Homotopy Type Theory abelian group > history (Rev #7)

Definition

As a group

An abelian group or \mathbb{Z}-module consists of

  • A type GG,
  • A basepoint e:Ge:G
  • A binary operation μ:GGG\mu : G \to G \to G
  • A unary operation ι:GG\iota: G \to G
  • A contractible left unit identity
    c λ: (a:G)isContr(μ(e,a)=a)c_\lambda:\prod_{(a:G)} isContr(\mu(e,a)=a)
  • A contractible right unit identity
    c ρ: (a:G)isContr(μ(a,e)=a)c_\rho:\prod_{(a:G)} isContr(\mu(a,e)=a)
  • A contractible associative identity
    c α: (a:G) (b:G) (c:G)isContr(μ(μ(a,b),c)=μ(a,μ(b,c)))c_\alpha:\prod_{(a:G)} \prod_{(b:G)} \prod_{(c:G)} isContr(\mu(\mu(a, b),c)=\mu(a,\mu(b,c)))
  • A contractible left inverse identity
    c l: (a:G)isContr(μ(ι(a),a)=e)c_l:\prod_{(a:G)} isContr(\mu(\iota(a), a)=e)
  • A contractible right inverse identity
    c r: (a:G)isContr(μ(a,ι(a))=e)c_r:\prod_{(a:G)} isContr(\mu(a,\iota(a))=e)
  • A contractible commutative identity
    c κ: (a:A) (b:A)isContr(μ(a,b)=μ(b,a))c_\kappa:\prod_{(a:A)} \prod_{(b:A)} isContr(\mu(a, b)=\mu(b, a))
  • A 0-truncator
    τ 0: (a:G) (b:G)isProp(a=b)\tau_0: \prod_{(a:G)} \prod_{(b:G)} isProp(a=b)

As a module

An abelian group or \mathbb{Z}-module is a set SS with a term 0:S0:S and a binary function ()+():S×SS(-)+(-):S \times S \to S, and a left multiplicative \mathbb{Z}-action () l():×SS(-)\cdot_l(-):\mathbb{Z} \times S \to S, such that

a:S b:Sa+b=b+a\prod_{a:S} \prod_{b:S} a + b = b + a
a:S b:S c:Sa+(b+c)=(a+b)+c\prod_{a:S} \prod_{b:S} \prod_{c:S} a + (b + c) = (a + b) + c
a:S1 la=a\prod_{a:S} 1 \cdot_l a = a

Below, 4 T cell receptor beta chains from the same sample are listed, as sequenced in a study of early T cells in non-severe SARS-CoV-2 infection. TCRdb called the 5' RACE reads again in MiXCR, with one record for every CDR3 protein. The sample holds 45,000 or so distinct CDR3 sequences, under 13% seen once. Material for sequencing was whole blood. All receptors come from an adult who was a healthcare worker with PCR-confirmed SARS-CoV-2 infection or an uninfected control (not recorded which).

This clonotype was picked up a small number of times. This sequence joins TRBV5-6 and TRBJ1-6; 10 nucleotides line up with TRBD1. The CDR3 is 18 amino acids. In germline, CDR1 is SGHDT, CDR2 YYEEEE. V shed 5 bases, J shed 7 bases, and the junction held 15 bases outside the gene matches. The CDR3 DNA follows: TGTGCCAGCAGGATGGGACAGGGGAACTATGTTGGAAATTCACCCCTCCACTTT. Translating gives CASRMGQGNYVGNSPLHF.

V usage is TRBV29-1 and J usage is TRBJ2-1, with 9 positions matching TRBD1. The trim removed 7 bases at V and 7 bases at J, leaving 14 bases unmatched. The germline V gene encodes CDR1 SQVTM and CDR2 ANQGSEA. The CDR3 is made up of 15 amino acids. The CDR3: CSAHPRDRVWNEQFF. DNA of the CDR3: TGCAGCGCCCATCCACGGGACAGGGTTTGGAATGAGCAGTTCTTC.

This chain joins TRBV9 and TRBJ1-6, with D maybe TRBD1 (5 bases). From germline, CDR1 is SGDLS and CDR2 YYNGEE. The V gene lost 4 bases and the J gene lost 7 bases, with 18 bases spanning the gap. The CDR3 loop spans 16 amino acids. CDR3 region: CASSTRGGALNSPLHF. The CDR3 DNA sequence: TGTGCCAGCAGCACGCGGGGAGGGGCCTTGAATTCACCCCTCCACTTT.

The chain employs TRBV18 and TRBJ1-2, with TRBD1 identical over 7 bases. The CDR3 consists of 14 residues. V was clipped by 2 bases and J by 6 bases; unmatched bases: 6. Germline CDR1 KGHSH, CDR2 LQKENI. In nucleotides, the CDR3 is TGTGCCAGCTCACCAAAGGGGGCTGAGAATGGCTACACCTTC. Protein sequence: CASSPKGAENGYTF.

a: b: c:S(ab) lc=a l(b lc)\prod_{a:\mathbb{Z}} \prod_{b:\mathbb{Z}} \prod_{c:S} (a \cdot b) \cdot_l c = a \cdot_l (b \cdot_l c)
a:S0 la=0\prod_{a:S} 0 \cdot_l a = 0
a: b:S c:Sa l(b+c)=a lb+a lc\prod_{a:\mathbb{Z}} \prod_{b:S} \prod_{c:S} a \cdot_l (b + c) = a \cdot_l b + a \cdot_l c
a: b: c:S(a+b) lc=a lc+b lc\prod_{a:\mathbb{Z}} \prod_{b:\mathbb{Z}} \prod_{c:S} (a + b) \cdot_l c = a \cdot_l c + b \cdot_l c

We define the functions :SS-:S \to S and () r():S×S(-)\cdot_r(-):S \times \mathbb{Z} \to S to be

a(1) la-a \coloneqq (-1) \cdot_l a
a rbb laa \cdot_r b \coloneqq b \cdot_l a

and SS is an abelian group and a \mathbb{Z}-bimodule

a=1 1a=(1+0) 1a=(1 1a)+(0 1a)=a+0a = 1 \cdot_1 a = (1 + 0) \cdot_1 a = (1 \cdot_1 a) + (0 \cdot_1 a) = a + 0
a=1 1a=(0+1) 1a=(0 1a)+(1 1a)=0+aa = 1 \cdot_1 a = (0 + 1) \cdot_1 a = (0 \cdot_1 a) + (1 \cdot_1 a) = 0 + a
0=0 1a=(1+1) 1a=(1 1a)+(1 1a)=a+a0 = 0 \cdot_1 a = (1 + -1) \cdot_1 a = (1 \cdot_1 a) + (-1 \cdot_1 a) = a + -a
0=0 1a=(1+1) 1a=(1 1a)+(1 1a)=a+a0 = 0 \cdot_1 a = (-1 + 1) \cdot_1 a = (-1 \cdot_1 a) + (1 \cdot_1 a) = -a + a

Examples

  • Every contractible magma (M,μ)(M, \mu) with a function f:MMf:M \to M is an abelian group.

  • The integers are an abelian group.

See also

Revision on April 23, 2022 at 15:41:28 by Anonymous?. See the history of this page for a list of all contributions to it.